Mary F.E. Ebeling is a Professor of Sociology and an affiliate faculty member in the Center for Science, Technology and Society, in the Culture, Communication and Media (CCM) and Center for Interdisciplinary Study, at Drexel University. Her research examines the intersections of gender, race, and digital technologies, data privacy, health marketing and medical capitalism. She is a visiting researcher at the Institute for Informatics (I2) at Washington University School of Medicine in St. Louis (Missouri, USA). She was a fellow at the Wolf Center for the Humanities at University of Pennsylvania (Philadelphia, USA), the University of Surrey, (U.K.), and the Institute for International Education (Fulbright Fellowship) in Zimbabwe. Her research has been funded by the National Science Foundation, the Advertising Education Foundation, the European Union’s 5th Framework, the Economic and Social Research Council (ESRC, U.K).
Her most recent book Afterlives of Data: Life and Debt Under Capitalist Surveillance (University of California Press 2022) examines data and debt subjectivities in healthcare through the cross-sector uses of clinical and other private health information by data brokers for marketing and other non-health related purposes. Afterlives reveals the industrial and legislative processes that Big Tech and information companies uses to create data commodities.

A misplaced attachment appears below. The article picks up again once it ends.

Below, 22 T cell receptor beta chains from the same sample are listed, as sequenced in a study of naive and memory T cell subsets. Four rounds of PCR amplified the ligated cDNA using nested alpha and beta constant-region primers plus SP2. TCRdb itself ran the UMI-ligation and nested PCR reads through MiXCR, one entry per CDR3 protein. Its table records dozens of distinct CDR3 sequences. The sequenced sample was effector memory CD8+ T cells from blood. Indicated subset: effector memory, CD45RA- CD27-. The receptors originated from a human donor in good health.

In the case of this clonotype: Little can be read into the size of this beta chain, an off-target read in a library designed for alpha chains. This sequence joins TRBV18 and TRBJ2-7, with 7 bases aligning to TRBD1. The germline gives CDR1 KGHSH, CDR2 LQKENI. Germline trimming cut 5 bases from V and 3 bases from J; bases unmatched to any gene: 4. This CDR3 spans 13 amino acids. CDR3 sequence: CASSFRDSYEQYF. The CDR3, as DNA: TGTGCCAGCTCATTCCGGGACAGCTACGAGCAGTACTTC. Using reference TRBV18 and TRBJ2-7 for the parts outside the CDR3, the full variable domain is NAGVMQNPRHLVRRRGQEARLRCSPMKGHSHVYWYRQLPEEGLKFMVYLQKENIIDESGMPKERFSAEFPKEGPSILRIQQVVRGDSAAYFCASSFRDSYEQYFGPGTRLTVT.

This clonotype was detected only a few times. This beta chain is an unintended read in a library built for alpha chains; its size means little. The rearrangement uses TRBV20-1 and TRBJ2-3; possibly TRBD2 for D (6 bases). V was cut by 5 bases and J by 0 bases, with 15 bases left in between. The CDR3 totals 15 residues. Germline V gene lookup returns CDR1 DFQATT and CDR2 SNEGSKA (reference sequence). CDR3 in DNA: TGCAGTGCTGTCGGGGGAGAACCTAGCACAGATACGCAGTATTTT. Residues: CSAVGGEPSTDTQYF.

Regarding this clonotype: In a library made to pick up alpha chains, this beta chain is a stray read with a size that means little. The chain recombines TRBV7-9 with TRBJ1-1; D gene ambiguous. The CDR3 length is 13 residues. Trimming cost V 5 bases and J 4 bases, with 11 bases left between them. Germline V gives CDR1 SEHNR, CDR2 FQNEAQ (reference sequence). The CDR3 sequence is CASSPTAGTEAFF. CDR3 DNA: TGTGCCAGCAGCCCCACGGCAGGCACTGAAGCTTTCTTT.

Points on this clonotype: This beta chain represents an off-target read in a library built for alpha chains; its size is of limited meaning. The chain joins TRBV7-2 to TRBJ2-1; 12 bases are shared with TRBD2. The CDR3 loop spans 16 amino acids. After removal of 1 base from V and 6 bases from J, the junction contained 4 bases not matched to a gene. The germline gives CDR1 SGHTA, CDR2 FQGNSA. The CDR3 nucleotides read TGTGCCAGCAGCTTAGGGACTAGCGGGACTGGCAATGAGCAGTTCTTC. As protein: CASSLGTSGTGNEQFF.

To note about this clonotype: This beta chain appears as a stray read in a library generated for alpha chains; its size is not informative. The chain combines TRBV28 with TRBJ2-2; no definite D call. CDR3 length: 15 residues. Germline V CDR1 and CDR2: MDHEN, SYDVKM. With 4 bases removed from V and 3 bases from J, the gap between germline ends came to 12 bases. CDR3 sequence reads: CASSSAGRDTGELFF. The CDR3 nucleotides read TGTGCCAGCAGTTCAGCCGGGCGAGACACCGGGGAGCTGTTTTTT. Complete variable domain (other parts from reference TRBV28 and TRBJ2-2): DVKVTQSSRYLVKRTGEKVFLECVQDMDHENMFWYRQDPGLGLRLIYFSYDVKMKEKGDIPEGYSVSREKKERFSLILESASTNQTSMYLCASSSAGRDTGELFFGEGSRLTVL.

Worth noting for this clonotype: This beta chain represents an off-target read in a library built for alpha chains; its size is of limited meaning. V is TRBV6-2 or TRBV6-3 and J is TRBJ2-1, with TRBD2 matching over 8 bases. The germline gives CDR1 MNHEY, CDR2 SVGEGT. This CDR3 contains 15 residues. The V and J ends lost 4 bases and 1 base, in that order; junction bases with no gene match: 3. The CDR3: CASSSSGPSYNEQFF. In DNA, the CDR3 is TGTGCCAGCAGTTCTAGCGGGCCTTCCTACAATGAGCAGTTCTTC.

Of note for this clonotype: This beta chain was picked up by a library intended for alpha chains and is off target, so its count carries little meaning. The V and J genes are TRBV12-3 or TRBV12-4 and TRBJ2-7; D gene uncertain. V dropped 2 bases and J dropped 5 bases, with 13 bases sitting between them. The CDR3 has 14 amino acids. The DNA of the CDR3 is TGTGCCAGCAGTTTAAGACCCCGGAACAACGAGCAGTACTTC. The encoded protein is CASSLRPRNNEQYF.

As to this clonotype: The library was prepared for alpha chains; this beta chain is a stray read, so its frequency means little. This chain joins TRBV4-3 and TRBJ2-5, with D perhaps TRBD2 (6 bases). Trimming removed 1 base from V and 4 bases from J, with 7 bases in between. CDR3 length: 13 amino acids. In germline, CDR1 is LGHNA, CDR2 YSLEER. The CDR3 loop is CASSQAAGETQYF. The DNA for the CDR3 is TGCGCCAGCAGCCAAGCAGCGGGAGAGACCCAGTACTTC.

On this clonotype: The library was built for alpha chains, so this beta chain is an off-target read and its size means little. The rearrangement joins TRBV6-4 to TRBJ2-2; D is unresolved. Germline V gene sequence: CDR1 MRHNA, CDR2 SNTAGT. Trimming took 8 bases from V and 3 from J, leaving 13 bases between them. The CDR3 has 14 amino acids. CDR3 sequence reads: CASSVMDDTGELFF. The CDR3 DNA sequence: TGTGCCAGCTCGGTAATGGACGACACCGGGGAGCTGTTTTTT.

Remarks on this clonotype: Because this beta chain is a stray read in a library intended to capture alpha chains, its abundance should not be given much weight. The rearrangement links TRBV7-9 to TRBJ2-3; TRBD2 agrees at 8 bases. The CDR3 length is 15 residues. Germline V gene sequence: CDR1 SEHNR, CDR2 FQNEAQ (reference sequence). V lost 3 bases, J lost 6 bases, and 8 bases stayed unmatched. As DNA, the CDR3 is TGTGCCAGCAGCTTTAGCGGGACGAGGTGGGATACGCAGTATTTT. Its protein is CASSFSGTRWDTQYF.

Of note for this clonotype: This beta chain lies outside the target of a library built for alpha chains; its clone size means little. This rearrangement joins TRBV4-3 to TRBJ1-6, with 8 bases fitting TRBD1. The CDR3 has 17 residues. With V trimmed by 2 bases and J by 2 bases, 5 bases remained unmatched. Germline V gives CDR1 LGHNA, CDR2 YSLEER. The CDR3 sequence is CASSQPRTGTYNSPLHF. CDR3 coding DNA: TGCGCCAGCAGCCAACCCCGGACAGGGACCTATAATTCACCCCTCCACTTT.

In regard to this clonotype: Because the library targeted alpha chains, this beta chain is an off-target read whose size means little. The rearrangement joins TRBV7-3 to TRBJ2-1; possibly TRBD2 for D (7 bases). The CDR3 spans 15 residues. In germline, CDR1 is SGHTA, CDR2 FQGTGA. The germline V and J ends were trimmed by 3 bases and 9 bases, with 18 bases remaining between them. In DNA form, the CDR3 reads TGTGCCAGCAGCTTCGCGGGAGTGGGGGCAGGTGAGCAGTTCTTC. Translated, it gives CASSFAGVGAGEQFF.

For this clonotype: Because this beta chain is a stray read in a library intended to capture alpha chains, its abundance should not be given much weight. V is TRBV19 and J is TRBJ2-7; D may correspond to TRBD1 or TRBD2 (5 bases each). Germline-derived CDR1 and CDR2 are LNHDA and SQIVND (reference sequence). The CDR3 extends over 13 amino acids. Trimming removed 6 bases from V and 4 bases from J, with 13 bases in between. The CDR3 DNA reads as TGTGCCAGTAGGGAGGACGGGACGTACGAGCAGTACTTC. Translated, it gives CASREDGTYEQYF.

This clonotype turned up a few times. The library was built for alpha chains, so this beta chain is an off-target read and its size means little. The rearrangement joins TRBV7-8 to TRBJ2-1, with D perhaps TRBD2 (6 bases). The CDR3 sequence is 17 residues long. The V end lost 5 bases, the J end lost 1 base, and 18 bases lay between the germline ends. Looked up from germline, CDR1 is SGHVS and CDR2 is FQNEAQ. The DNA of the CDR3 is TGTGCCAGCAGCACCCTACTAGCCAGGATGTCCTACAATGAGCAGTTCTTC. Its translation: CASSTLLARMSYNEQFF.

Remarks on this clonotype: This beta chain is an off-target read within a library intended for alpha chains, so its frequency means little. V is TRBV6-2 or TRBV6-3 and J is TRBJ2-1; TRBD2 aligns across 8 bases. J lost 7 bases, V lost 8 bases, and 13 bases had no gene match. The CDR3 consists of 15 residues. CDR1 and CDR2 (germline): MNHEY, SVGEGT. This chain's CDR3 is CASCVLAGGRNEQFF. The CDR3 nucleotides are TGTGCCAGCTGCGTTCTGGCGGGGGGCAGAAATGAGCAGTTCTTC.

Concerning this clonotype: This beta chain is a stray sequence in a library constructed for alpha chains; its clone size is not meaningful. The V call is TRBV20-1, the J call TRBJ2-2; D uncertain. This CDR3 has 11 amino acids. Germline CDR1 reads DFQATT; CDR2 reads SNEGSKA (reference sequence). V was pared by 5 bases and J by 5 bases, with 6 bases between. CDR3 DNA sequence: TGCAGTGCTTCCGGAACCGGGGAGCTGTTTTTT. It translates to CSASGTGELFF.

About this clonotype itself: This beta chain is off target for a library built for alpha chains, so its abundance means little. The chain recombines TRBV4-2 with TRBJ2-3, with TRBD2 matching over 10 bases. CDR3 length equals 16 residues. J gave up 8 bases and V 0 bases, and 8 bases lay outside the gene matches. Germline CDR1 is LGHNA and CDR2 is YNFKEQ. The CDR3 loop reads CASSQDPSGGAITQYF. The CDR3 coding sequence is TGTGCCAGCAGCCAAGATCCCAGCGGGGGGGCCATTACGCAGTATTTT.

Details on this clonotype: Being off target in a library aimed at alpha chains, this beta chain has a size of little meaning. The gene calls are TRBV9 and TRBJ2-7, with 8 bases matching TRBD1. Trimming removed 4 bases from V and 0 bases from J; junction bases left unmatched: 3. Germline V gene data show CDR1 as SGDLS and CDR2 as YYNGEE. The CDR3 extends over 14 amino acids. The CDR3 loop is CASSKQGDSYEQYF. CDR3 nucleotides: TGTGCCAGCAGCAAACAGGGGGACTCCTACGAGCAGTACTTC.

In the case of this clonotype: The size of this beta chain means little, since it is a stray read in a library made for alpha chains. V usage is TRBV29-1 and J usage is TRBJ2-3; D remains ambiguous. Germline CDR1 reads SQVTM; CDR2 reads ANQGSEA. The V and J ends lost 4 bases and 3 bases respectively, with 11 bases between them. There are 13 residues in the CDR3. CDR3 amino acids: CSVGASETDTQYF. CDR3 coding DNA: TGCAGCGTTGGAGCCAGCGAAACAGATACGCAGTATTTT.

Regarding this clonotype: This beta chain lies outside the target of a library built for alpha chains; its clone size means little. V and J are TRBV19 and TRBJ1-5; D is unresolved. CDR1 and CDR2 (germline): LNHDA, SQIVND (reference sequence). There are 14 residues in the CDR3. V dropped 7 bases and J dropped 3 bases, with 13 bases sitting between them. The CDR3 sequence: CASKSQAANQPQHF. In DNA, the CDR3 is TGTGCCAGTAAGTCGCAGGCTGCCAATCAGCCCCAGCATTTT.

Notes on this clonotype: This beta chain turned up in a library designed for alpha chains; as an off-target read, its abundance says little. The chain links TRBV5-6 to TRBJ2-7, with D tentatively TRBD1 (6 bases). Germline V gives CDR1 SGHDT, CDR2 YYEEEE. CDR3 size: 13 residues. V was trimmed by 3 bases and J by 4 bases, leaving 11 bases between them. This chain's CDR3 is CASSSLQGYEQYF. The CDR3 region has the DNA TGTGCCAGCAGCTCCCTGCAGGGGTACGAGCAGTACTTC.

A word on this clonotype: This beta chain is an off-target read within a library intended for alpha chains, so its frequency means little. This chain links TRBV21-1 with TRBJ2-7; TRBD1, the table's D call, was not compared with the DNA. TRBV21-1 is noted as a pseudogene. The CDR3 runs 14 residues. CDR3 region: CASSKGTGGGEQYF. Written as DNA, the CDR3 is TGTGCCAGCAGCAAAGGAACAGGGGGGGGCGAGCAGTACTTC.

I am an ethnographic sociologist who researches the political economies of health data at the intersections of marketing, health, biomedical science and digital life. My latest book Afterlives of Data: Life and Debt under Capitalist Surveillance (2022, University of California Press) will be available in June 2022 and examines how we are subjects of both data and debt. Healthcare and Big Data: Digital Specters and Phantom Objects (2016, Palgrave Macmillan) is focused on data brokers, data mining, marketing surveillance, private health data, and algorithmic identities. Over the last several years, I have become particularly passionate about “digital ontologies” and how our bodies, and the data they produce, are transformed into digital objects that live “lives of their own” in the databased society.